After the conclusion of the north-south peace agreement, journalists and opposition members called for new media legislation that would allow independent political coverage of national elections. Instead, a press law passed unanimously by the national legislature in June contained several restrictive measures and failed to do away with official censorship. An earlier draft was particularly draconian, granting the National Press Council authority to close newspapers, grant and revoke publication licenses, impose strict disciplinary measures against journalists, and confiscate printing equipment. While the final version included amendments responding to criticism from media advocates and opposition parties, it still fell far short of international standards. For example, while the final version prohibits the press council from shutting newspapers for more than three days without a court decision, it retains a licensing system for journalists and allows state interference in the press on the grounds of national security or public order. The new law also failed to overturn a 1999 National Security Forces Law granting security agents significant powers over the media, which in practice has allowed them to censor newspapers by suppressing their publication or forcing them to remove critical stories.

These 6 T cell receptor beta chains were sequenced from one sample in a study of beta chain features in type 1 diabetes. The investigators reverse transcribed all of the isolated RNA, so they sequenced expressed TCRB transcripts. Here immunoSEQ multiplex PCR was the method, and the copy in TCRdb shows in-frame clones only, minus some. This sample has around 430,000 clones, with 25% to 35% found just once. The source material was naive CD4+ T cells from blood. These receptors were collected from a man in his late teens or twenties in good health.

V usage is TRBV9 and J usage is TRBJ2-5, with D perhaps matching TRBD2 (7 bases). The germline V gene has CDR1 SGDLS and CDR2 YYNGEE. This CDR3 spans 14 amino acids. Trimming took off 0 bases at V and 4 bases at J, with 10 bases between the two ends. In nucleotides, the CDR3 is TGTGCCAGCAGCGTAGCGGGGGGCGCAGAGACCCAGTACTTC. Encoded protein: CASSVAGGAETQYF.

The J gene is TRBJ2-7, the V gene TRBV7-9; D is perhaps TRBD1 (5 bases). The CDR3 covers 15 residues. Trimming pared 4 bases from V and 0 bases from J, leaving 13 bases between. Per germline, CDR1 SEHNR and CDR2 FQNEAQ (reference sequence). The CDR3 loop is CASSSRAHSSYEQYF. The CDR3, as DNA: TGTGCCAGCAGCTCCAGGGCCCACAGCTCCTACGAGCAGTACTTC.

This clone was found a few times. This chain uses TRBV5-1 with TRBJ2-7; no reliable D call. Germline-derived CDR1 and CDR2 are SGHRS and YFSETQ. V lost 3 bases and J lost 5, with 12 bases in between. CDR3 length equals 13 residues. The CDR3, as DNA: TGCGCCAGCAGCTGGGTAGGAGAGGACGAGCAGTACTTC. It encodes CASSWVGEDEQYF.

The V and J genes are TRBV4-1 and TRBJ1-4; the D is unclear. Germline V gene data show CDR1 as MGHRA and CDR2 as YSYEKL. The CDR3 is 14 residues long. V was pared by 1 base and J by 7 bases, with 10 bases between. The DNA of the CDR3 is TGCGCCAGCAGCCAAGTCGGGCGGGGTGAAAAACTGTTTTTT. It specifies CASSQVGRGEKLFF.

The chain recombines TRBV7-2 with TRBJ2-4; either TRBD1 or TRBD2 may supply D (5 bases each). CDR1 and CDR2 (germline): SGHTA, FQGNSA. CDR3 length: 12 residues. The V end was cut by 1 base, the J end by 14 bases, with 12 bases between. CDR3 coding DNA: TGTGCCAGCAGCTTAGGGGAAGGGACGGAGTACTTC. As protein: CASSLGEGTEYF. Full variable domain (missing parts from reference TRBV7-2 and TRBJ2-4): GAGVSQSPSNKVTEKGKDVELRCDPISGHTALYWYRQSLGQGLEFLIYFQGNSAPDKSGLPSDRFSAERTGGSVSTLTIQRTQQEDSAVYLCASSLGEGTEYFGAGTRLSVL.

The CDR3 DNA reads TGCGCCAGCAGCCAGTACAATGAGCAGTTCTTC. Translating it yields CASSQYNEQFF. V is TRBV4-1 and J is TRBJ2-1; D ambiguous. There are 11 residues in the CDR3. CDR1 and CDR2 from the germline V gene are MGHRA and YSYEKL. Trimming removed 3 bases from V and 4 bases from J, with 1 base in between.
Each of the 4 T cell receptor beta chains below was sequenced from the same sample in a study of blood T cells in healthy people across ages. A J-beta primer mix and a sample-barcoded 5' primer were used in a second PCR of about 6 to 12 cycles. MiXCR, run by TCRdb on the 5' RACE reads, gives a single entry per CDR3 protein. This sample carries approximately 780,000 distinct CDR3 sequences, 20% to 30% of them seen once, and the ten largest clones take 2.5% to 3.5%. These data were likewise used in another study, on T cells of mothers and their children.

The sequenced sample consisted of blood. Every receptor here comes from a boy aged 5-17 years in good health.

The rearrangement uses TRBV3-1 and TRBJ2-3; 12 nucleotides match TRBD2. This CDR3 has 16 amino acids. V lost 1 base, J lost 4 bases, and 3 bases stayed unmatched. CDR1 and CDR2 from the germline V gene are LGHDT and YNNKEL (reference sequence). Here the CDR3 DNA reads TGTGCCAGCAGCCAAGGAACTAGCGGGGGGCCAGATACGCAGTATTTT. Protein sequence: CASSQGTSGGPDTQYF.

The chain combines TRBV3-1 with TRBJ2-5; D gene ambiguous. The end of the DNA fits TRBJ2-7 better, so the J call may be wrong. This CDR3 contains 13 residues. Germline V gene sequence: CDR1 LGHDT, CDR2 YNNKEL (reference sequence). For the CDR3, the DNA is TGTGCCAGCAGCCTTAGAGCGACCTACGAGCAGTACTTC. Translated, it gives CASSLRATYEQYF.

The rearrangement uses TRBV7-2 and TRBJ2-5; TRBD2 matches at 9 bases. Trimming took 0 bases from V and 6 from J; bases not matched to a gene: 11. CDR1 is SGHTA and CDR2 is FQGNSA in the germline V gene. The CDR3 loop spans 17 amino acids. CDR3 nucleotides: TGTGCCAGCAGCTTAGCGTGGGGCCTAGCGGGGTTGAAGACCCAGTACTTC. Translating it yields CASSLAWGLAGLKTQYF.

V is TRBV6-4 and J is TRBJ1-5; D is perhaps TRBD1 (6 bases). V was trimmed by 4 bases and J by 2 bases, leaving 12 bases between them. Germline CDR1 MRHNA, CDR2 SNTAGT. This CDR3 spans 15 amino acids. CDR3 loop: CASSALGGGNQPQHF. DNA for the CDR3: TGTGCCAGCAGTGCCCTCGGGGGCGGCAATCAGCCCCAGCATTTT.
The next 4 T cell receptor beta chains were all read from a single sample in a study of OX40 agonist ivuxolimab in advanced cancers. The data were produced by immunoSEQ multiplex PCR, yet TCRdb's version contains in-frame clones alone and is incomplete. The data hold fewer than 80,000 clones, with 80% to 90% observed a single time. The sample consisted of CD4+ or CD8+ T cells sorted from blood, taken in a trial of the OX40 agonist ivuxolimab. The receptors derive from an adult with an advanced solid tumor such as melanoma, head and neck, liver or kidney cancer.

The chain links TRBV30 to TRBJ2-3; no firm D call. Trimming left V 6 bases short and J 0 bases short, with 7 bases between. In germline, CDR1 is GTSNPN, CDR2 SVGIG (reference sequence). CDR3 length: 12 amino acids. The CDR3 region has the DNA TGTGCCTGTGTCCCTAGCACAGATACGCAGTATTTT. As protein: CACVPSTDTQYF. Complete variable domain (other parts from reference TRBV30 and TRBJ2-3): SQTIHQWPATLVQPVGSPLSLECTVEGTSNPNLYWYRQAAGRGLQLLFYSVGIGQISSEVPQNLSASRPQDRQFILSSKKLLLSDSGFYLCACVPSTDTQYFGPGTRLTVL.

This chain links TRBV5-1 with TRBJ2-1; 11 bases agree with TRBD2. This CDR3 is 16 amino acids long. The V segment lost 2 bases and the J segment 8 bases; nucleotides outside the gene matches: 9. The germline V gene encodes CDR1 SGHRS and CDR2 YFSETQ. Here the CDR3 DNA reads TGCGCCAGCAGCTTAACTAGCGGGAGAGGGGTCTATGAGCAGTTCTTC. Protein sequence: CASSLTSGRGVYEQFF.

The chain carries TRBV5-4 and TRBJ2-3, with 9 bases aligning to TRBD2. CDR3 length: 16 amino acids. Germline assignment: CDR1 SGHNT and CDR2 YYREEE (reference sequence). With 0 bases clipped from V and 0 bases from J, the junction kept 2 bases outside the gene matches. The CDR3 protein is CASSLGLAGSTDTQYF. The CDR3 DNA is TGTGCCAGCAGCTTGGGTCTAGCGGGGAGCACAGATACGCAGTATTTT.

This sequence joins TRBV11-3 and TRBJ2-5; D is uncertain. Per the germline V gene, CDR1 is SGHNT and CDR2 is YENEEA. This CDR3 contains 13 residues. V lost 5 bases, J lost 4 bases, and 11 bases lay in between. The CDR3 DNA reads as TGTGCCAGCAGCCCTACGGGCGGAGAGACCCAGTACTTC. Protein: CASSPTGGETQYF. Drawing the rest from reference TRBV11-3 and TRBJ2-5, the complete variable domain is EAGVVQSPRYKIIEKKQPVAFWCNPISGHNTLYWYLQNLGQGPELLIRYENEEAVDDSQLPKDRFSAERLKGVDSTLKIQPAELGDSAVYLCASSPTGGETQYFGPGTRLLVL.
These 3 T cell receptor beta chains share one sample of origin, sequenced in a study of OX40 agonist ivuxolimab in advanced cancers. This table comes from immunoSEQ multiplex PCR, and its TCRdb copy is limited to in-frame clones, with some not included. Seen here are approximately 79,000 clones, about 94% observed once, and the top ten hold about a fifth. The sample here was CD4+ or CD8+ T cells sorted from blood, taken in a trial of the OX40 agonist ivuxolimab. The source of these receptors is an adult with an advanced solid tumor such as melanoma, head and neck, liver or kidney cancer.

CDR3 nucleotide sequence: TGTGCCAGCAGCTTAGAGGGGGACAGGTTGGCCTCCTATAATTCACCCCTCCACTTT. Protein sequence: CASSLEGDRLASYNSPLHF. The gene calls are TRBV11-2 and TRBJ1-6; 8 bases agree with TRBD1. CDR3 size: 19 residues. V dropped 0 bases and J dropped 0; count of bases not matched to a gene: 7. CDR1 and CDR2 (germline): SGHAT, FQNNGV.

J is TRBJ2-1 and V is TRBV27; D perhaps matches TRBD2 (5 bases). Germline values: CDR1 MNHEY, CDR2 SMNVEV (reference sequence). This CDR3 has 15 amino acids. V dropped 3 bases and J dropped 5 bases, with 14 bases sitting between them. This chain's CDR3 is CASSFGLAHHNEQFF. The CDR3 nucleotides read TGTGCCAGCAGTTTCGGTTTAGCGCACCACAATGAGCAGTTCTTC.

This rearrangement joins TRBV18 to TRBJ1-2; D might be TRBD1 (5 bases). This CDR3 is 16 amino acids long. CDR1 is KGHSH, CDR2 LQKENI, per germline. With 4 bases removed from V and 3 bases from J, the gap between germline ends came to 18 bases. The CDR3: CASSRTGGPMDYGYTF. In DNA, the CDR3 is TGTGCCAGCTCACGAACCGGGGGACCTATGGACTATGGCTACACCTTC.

In September, al-Bashir ordered an end to prior censorship by the NISS. Previously, all local publications were subject to prior review by the security service, which regularly forced editors to withhold individual articles. Even southern newspapers were subject to control by Khartoum, under a requirement that they either be printed in the capital or outside the country, greatly increasing costs. Censorship was tightened after February 2008, when some local newspapers accused the Sudanese government of backing rebels in neighboring Chad, according to international media reports.